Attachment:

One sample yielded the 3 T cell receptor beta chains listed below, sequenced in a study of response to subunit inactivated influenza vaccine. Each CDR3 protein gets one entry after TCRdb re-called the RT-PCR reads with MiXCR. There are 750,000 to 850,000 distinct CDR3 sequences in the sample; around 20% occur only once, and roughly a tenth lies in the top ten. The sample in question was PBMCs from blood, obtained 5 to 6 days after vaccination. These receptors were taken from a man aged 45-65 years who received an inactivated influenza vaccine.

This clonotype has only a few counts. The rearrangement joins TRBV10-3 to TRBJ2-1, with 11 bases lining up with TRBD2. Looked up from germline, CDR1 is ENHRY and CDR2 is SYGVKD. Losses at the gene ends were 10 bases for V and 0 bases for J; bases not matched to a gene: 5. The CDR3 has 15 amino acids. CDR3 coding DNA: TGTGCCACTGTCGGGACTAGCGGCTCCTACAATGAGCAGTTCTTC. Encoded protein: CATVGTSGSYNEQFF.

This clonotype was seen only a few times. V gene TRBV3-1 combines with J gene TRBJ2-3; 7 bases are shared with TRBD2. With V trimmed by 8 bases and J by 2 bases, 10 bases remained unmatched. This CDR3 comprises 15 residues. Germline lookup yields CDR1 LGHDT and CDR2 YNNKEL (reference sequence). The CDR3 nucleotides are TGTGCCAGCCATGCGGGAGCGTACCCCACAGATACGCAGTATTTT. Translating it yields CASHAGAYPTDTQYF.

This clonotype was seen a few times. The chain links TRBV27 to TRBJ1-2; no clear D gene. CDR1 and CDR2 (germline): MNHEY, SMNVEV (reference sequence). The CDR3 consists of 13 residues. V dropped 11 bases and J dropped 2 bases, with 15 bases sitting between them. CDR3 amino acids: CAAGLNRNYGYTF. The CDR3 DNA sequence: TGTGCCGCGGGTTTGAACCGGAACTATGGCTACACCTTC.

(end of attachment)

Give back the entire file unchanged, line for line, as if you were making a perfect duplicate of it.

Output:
One sample yielded the 3 T cell receptor beta chains listed below, sequenced in a study of response to subunit inactivated influenza vaccine. Each CDR3 protein gets one entry after TCRdb re-called the RT-PCR reads with MiXCR. There are 750,000 to 850,000 distinct CDR3 sequences in the sample; around 20% occur only once, and roughly a tenth lies in the top ten. The sample in question was PBMCs from blood, obtained 5 to 6 days after vaccination. These receptors were taken from a man aged 45-65 years who received an inactivated influenza vaccine.

This clonotype has only a few counts. The rearrangement joins TRBV10-3 to TRBJ2-1, with 11 bases lining up with TRBD2. Looked up from germline, CDR1 is ENHRY and CDR2 is SYGVKD. Losses at the gene ends were 10 bases for V and 0 bases for J; bases not matched to a gene: 5. The CDR3 has 15 amino acids. CDR3 coding DNA: TGTGCCACTGTCGGGACTAGCGGCTCCTACAATGAGCAGTTCTTC. Encoded protein: CATVGTSGSYNEQFF.

This clonotype was seen only a few times. V gene TRBV3-1 combines with J gene TRBJ2-3; 7 bases are shared with TRBD2. With V trimmed by 8 bases and J by 2 bases, 10 bases remained unmatched. This CDR3 comprises 15 residues. Germline lookup yields CDR1 LGHDT and CDR2 YNNKEL (reference sequence). The CDR3 nucleotides are TGTGCCAGCCATGCGGGAGCGTACCCCACAGATACGCAGTATTTT. Translating it yields CASHAGAYPTDTQYF.

This clonotype was seen a few times. The chain links TRBV27 to TRBJ1-2; no clear D gene. CDR1 and CDR2 (germline): MNHEY, SMNVEV (reference sequence). The CDR3 consists of 13 residues. V dropped 11 bases and J dropped 2 bases, with 15 bases sitting between them. CDR3 amino acids: CAAGLNRNYGYTF. The CDR3 DNA sequence: TGTGCCGCGGGTTTGAACCGGAACTATGGCTACACCTTC.